Curtis Whatley is a past member of the 50CAN team. 

Here’s what educators, advocates, wonks and policymakers are talking about today:

News & analysis

New York: As city makes plans for parent academy, union opens its own
Three years after city officials first considered forming an “academy” to teach parents about the school system, the teachers union has found a group of parents who are tired of waiting. Plans for a parent training center have been in the works since 2009, when state legislators told the city to create one. But requisite funding never materialized and the project lay fallow until last fall, when Chancellor Dennis Walcott announced plans to open a parent academy for the 2012-2013 school year. The city’s parent academy would give parents study tools, and inform them about the high school and college process, Walcott said at the time. The city is now seeking proposals from community organizations that could be involved in creating the training program, which is scheduled to begin this fall. The workshop series, planned by the teachers union and longtime parent organizer Mona Davids under the name “Parent Leadership Academy,” will touch on those issues. But with workshop titles such as “Parent as Leader,” and “Parent as Lobbyist,” the academy’s main purpose is to motivate parents to advocate on behalf of their children and schools, and demand education policy changes. (Gotham Schools)

Maryland: Three schools chiefs push to save Maryland education funding
Three prominent local schools chiefs have joined forces to push the Maryland General Assembly to preserve funding for public education when it convenes in Annapolis for a special session next week. Last month, the legislature ended its regular session without approving a package of tax increases that had been the subject of lengthy negotiations. The inaction raised the prospect of $500 million in funding cuts to education and other services taking effect July 1. Prince George’s County Schools Superintendent William R. Hite Jr., Montgomery County Schools Superintendent Joshua P. Starr and Baltimore City Schools Chief Executive Officer Andres A. Alonso sent a letter Monday to Gov. Martin O’Malley (D) and legislative leaders, urging them to expand funding for education and expressing their “collective concern” about the budget impasse. O’Malley announced Friday that he would call a special session to start May 14 at which legislators will take up the tax package. Takirra Winfield, an O’Malley spokeswoman, said Monday the governor shares the concern of the schools chiefs. “We agree that the legislature should pick up where they left off” when it adjourned, Winfield said. “If the ‘doomsday budget’ takes effect, our school systems face dire cuts.” Under that scenario, public schools would lose $128.8 million in an annual supplemental education grant that benefits counties with higher costs of living and higher rates of poverty. The grant is known as the Geographic Cost of Education Index, or GCEI. Prince George’s, Montgomery and Baltimore collectively would lose $94 million. (WaPo)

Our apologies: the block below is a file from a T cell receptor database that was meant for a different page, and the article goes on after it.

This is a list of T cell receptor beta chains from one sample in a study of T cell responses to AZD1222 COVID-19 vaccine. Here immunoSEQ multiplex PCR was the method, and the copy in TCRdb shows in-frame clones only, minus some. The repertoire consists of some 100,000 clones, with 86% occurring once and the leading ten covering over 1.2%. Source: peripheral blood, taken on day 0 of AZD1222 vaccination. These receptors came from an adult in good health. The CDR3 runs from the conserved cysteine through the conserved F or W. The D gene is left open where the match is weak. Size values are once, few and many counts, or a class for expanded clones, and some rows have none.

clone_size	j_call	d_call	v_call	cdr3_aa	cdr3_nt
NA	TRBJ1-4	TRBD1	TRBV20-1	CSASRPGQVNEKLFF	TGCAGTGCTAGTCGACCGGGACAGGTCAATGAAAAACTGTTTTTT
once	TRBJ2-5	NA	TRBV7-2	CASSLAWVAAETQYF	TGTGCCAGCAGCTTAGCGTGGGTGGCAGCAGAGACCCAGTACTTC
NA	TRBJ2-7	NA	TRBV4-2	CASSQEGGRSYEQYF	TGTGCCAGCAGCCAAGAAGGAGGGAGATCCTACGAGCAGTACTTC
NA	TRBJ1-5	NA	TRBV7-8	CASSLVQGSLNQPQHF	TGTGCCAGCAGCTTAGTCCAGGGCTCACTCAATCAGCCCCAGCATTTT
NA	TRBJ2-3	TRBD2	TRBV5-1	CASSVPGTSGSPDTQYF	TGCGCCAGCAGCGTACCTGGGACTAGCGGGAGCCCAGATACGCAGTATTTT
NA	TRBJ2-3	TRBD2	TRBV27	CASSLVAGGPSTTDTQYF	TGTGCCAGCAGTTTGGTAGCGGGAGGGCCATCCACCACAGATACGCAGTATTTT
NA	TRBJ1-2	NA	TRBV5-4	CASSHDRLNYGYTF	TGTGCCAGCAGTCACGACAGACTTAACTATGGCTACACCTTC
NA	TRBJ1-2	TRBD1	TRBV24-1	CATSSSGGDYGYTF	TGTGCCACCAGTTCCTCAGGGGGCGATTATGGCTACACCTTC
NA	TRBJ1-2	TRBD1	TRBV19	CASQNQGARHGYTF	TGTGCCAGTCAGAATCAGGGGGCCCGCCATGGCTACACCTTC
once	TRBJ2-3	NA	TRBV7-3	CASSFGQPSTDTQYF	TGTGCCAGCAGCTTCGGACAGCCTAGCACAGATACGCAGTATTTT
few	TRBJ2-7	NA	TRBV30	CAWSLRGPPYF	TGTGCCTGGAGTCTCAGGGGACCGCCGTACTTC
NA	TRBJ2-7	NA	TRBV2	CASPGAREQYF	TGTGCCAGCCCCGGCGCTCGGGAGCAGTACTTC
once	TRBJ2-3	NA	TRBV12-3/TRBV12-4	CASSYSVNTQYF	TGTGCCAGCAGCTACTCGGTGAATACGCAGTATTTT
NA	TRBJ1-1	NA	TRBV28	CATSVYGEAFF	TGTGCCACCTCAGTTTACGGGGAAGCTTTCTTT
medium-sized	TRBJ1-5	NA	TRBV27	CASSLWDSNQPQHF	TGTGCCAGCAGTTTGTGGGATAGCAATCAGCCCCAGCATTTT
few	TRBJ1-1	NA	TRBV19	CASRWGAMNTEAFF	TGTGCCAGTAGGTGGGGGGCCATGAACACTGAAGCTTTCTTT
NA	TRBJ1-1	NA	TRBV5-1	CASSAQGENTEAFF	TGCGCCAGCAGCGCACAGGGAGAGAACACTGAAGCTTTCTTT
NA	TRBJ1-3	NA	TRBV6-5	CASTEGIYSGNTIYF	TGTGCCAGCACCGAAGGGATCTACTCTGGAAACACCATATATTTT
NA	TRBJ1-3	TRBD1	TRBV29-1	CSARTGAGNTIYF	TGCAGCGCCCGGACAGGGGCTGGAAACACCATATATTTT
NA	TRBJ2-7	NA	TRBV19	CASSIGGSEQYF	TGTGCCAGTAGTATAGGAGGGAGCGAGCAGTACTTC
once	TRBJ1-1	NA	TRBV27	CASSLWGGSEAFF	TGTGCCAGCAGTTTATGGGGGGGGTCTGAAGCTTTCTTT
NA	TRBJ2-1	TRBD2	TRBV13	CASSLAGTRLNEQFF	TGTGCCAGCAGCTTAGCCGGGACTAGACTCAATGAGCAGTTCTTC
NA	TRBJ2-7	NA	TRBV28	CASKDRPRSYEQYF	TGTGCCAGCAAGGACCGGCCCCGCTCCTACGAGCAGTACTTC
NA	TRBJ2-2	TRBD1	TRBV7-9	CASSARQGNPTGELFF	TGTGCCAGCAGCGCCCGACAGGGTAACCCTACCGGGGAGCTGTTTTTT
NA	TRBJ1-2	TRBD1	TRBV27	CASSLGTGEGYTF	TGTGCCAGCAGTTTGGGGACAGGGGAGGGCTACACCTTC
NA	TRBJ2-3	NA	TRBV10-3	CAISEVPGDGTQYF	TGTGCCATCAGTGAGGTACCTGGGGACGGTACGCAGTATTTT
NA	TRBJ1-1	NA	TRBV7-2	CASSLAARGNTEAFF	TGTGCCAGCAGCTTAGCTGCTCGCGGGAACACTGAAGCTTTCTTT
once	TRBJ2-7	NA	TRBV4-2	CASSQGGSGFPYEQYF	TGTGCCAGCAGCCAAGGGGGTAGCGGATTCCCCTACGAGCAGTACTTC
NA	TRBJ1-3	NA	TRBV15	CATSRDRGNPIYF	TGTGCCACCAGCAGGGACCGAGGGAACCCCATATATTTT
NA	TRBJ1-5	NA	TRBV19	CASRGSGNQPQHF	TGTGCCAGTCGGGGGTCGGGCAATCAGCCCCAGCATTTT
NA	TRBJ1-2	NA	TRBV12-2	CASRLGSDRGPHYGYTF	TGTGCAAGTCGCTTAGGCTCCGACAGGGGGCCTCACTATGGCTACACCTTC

Minnesota: More students relying on free and reduced lunches
The number of Minnesota students who rely on free or reduced lunch rose two percent this school year, according to new numbers analyzed by MPR News. That number is one of the best indicators of children in poverty. While it’s not a major increase compared to some of the increases of recent years, it means more than one in three children in Minnesota is on free and reduced lunch. That bothers state Education Commissioner Brenda Cassellius. “Any amount up is a major amount – even one percent,” she said. “And it’s just scary because after 10 years that’s 10 percent.” In Minnesota, it’s more than that. Since fall 2008, the number of students on free and reduced lunch in Minnesota has jumped 14 percent. More than 312,000 students are now on the subsidy. “As we keep upping the expectations for what we want to get done with kids, and want to be globally competitive now, but yet more and more of our kids have less advantage and less opportunity, Cassellius said. “How do we expect to get there if we’re not adequately resourcing and meeting the needs for every single kid?” The increase has major implications for families and schools to get students the food they need to concentrate. The numbers also reflect the achievement gap. When experts talk about the achievement gap, they’re actually talking about many achievement gaps. Many people think of the gap between how well white students do compared to students of color. But there’s also the gap between how well students do based on their families’ income. (MPR)


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